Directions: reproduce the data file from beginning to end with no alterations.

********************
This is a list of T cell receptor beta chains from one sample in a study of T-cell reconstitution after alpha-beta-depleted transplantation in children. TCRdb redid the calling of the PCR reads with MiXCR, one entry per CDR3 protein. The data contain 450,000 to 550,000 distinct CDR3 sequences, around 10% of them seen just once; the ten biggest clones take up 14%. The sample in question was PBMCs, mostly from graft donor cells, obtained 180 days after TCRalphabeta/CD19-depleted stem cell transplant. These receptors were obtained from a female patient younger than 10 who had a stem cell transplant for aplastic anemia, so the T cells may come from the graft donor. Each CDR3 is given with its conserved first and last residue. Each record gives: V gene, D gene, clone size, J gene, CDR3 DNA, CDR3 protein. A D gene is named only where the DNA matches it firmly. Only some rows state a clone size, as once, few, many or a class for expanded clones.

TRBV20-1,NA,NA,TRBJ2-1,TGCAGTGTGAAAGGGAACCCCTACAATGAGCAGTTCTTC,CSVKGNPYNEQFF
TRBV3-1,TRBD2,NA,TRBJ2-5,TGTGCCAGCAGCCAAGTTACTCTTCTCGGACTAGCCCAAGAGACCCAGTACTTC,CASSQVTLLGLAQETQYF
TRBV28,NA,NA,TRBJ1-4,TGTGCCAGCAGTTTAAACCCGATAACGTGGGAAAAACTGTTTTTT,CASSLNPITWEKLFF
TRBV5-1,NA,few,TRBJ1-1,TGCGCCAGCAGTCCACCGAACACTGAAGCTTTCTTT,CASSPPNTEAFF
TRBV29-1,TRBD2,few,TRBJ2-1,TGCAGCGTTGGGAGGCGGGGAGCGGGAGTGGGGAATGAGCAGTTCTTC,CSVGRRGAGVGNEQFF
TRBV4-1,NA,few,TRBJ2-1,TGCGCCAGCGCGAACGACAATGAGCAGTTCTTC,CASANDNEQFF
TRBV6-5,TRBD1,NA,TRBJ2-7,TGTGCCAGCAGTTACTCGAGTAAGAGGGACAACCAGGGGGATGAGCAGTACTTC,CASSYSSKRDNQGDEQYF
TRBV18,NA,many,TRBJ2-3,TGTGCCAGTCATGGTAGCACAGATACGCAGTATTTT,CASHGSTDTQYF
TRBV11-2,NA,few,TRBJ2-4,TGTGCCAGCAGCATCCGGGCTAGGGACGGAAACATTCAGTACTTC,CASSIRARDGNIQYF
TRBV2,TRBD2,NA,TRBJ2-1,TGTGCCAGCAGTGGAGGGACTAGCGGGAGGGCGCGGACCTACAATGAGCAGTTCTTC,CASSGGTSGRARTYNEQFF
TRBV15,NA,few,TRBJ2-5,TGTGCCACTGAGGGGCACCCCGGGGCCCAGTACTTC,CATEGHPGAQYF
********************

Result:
This is a list of T cell receptor beta chains from one sample in a study of T-cell reconstitution after alpha-beta-depleted transplantation in children. TCRdb redid the calling of the PCR reads with MiXCR, one entry per CDR3 protein. The data contain 450,000 to 550,000 distinct CDR3 sequences, around 10% of them seen just once; the ten biggest clones take up 14%. The sample in question was PBMCs, mostly from graft donor cells, obtained 180 days after TCRalphabeta/CD19-depleted stem cell transplant. These receptors were obtained from a female patient younger than 10 who had a stem cell transplant for aplastic anemia, so the T cells may come from the graft donor. Each CDR3 is given with its conserved first and last residue. Each record gives: V gene, D gene, clone size, J gene, CDR3 DNA, CDR3 protein. A D gene is named only where the DNA matches it firmly. Only some rows state a clone size, as once, few, many or a class for expanded clones.

TRBV20-1,NA,NA,TRBJ2-1,TGCAGTGTGAAAGGGAACCCCTACAATGAGCAGTTCTTC,CSVKGNPYNEQFF
TRBV3-1,TRBD2,NA,TRBJ2-5,TGTGCCAGCAGCCAAGTTACTCTTCTCGGACTAGCCCAAGAGACCCAGTACTTC,CASSQVTLLGLAQETQYF
TRBV28,NA,NA,TRBJ1-4,TGTGCCAGCAGTTTAAACCCGATAACGTGGGAAAAACTGTTTTTT,CASSLNPITWEKLFF
TRBV5-1,NA,few,TRBJ1-1,TGCGCCAGCAGTCCACCGAACACTGAAGCTTTCTTT,CASSPPNTEAFF
TRBV29-1,TRBD2,few,TRBJ2-1,TGCAGCGTTGGGAGGCGGGGAGCGGGAGTGGGGAATGAGCAGTTCTTC,CSVGRRGAGVGNEQFF
TRBV4-1,NA,few,TRBJ2-1,TGCGCCAGCGCGAACGACAATGAGCAGTTCTTC,CASANDNEQFF
TRBV6-5,TRBD1,NA,TRBJ2-7,TGTGCCAGCAGTTACTCGAGTAAGAGGGACAACCAGGGGGATGAGCAGTACTTC,CASSYSSKRDNQGDEQYF
TRBV18,NA,many,TRBJ2-3,TGTGCCAGTCATGGTAGCACAGATACGCAGTATTTT,CASHGSTDTQYF
TRBV11-2,NA,few,TRBJ2-4,TGTGCCAGCAGCATCCGGGCTAGGGACGGAAACATTCAGTACTTC,CASSIRARDGNIQYF
TRBV2,TRBD2,NA,TRBJ2-1,TGTGCCAGCAGTGGAGGGACTAGCGGGAGGGCGCGGACCTACAATGAGCAGTTCTTC,CASSGGTSGRARTYNEQFF
TRBV15,NA,few,TRBJ2-5,TGTGCCACTGAGGGGCACCCCGGGGCCCAGTACTTC,CATEGHPGAQYF